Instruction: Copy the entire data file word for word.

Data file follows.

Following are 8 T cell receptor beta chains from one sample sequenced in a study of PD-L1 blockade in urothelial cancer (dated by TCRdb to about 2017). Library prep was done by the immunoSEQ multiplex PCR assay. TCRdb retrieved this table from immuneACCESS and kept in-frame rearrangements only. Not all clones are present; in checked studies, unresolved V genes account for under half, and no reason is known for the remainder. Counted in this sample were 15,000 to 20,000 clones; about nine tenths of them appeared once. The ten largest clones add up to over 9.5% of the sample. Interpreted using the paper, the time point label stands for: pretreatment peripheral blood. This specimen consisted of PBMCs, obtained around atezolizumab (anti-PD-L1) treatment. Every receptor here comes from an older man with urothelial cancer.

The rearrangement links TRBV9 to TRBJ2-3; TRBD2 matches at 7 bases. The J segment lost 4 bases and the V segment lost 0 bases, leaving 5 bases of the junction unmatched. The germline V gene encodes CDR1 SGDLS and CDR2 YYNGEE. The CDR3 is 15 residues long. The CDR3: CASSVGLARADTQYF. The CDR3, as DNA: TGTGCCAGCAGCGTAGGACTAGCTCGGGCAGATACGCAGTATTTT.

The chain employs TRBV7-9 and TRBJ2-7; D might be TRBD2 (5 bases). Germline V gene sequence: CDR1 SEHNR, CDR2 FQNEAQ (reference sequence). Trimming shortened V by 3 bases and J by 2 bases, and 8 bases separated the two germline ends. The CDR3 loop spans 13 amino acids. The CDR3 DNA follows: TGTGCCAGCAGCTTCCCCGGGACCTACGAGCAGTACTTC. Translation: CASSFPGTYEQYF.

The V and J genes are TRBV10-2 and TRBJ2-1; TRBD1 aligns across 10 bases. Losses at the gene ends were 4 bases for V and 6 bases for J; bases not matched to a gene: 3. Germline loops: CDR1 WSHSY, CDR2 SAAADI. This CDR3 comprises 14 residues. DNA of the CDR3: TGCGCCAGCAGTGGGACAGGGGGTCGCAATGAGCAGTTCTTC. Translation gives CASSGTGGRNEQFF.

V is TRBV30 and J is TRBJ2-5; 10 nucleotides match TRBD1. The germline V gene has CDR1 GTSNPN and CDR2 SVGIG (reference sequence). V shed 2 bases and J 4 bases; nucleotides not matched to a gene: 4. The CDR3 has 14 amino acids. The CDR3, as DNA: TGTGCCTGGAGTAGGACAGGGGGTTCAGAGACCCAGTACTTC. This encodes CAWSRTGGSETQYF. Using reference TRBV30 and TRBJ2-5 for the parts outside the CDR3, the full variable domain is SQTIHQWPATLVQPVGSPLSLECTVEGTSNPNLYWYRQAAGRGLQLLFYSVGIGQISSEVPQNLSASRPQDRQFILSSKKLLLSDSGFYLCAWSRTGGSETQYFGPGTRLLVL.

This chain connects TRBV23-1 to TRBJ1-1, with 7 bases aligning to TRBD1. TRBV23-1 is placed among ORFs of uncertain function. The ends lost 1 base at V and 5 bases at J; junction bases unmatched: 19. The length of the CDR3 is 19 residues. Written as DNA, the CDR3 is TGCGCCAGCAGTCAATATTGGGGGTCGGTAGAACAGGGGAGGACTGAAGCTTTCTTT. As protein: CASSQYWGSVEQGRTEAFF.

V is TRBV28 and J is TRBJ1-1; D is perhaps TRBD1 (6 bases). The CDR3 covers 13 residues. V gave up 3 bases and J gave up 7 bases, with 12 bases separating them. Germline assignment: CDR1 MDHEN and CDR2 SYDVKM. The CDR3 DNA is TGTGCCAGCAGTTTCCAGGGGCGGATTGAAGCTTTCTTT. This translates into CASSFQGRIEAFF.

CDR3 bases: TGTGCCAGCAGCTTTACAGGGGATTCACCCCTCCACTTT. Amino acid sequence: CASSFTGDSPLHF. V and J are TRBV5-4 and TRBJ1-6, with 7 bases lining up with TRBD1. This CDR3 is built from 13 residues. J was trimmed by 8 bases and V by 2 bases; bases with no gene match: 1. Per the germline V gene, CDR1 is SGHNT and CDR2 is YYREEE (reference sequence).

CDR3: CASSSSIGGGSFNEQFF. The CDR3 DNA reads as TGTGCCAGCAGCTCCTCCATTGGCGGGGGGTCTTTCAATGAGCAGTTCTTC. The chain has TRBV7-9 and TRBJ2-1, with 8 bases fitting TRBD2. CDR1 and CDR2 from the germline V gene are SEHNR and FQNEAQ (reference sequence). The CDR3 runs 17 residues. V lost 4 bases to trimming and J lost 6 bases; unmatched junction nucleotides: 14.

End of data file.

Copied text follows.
Following are 8 T cell receptor beta chains from one sample sequenced in a study of PD-L1 blockade in urothelial cancer (dated by TCRdb to about 2017). Library prep was done by the immunoSEQ multiplex PCR assay. TCRdb retrieved this table from immuneACCESS and kept in-frame rearrangements only. Not all clones are present; in checked studies, unresolved V genes account for under half, and no reason is known for the remainder. Counted in this sample were 15,000 to 20,000 clones; about nine tenths of them appeared once. The ten largest clones add up to over 9.5% of the sample. Interpreted using the paper, the time point label stands for: pretreatment peripheral blood. This specimen consisted of PBMCs, obtained around atezolizumab (anti-PD-L1) treatment. Every receptor here comes from an older man with urothelial cancer.

The rearrangement links TRBV9 to TRBJ2-3; TRBD2 matches at 7 bases. The J segment lost 4 bases and the V segment lost 0 bases, leaving 5 bases of the junction unmatched. The germline V gene encodes CDR1 SGDLS and CDR2 YYNGEE. The CDR3 is 15 residues long. The CDR3: CASSVGLARADTQYF. The CDR3, as DNA: TGTGCCAGCAGCGTAGGACTAGCTCGGGCAGATACGCAGTATTTT.

The chain employs TRBV7-9 and TRBJ2-7; D might be TRBD2 (5 bases). Germline V gene sequence: CDR1 SEHNR, CDR2 FQNEAQ (reference sequence). Trimming shortened V by 3 bases and J by 2 bases, and 8 bases separated the two germline ends. The CDR3 loop spans 13 amino acids. The CDR3 DNA follows: TGTGCCAGCAGCTTCCCCGGGACCTACGAGCAGTACTTC. Translation: CASSFPGTYEQYF.

The V and J genes are TRBV10-2 and TRBJ2-1; TRBD1 aligns across 10 bases. Losses at the gene ends were 4 bases for V and 6 bases for J; bases not matched to a gene: 3. Germline loops: CDR1 WSHSY, CDR2 SAAADI. This CDR3 comprises 14 residues. DNA of the CDR3: TGCGCCAGCAGTGGGACAGGGGGTCGCAATGAGCAGTTCTTC. Translation gives CASSGTGGRNEQFF.

V is TRBV30 and J is TRBJ2-5; 10 nucleotides match TRBD1. The germline V gene has CDR1 GTSNPN and CDR2 SVGIG (reference sequence). V shed 2 bases and J 4 bases; nucleotides not matched to a gene: 4. The CDR3 has 14 amino acids. The CDR3, as DNA: TGTGCCTGGAGTAGGACAGGGGGTTCAGAGACCCAGTACTTC. This encodes CAWSRTGGSETQYF. Using reference TRBV30 and TRBJ2-5 for the parts outside the CDR3, the full variable domain is SQTIHQWPATLVQPVGSPLSLECTVEGTSNPNLYWYRQAAGRGLQLLFYSVGIGQISSEVPQNLSASRPQDRQFILSSKKLLLSDSGFYLCAWSRTGGSETQYFGPGTRLLVL.

This chain connects TRBV23-1 to TRBJ1-1, with 7 bases aligning to TRBD1. TRBV23-1 is placed among ORFs of uncertain function. The ends lost 1 base at V and 5 bases at J; junction bases unmatched: 19. The length of the CDR3 is 19 residues. Written as DNA, the CDR3 is TGCGCCAGCAGTCAATATTGGGGGTCGGTAGAACAGGGGAGGACTGAAGCTTTCTTT. As protein: CASSQYWGSVEQGRTEAFF.

V is TRBV28 and J is TRBJ1-1; D is perhaps TRBD1 (6 bases). The CDR3 covers 13 residues. V gave up 3 bases and J gave up 7 bases, with 12 bases separating them. Germline assignment: CDR1 MDHEN and CDR2 SYDVKM. The CDR3 DNA is TGTGCCAGCAGTTTCCAGGGGCGGATTGAAGCTTTCTTT. This translates into CASSFQGRIEAFF.

CDR3 bases: TGTGCCAGCAGCTTTACAGGGGATTCACCCCTCCACTTT. Amino acid sequence: CASSFTGDSPLHF. V and J are TRBV5-4 and TRBJ1-6, with 7 bases lining up with TRBD1. This CDR3 is built from 13 residues. J was trimmed by 8 bases and V by 2 bases; bases with no gene match: 1. Per the germline V gene, CDR1 is SGHNT and CDR2 is YYREEE (reference sequence).

CDR3: CASSSSIGGGSFNEQFF. The CDR3 DNA reads as TGTGCCAGCAGCTCCTCCATTGGCGGGGGGTCTTTCAATGAGCAGTTCTTC. The chain has TRBV7-9 and TRBJ2-1, with 8 bases fitting TRBD2. CDR1 and CDR2 from the germline V gene are SEHNR and FQNEAQ (reference sequence). The CDR3 runs 17 residues. V lost 4 bases to trimming and J lost 6 bases; unmatched junction nucleotides: 14.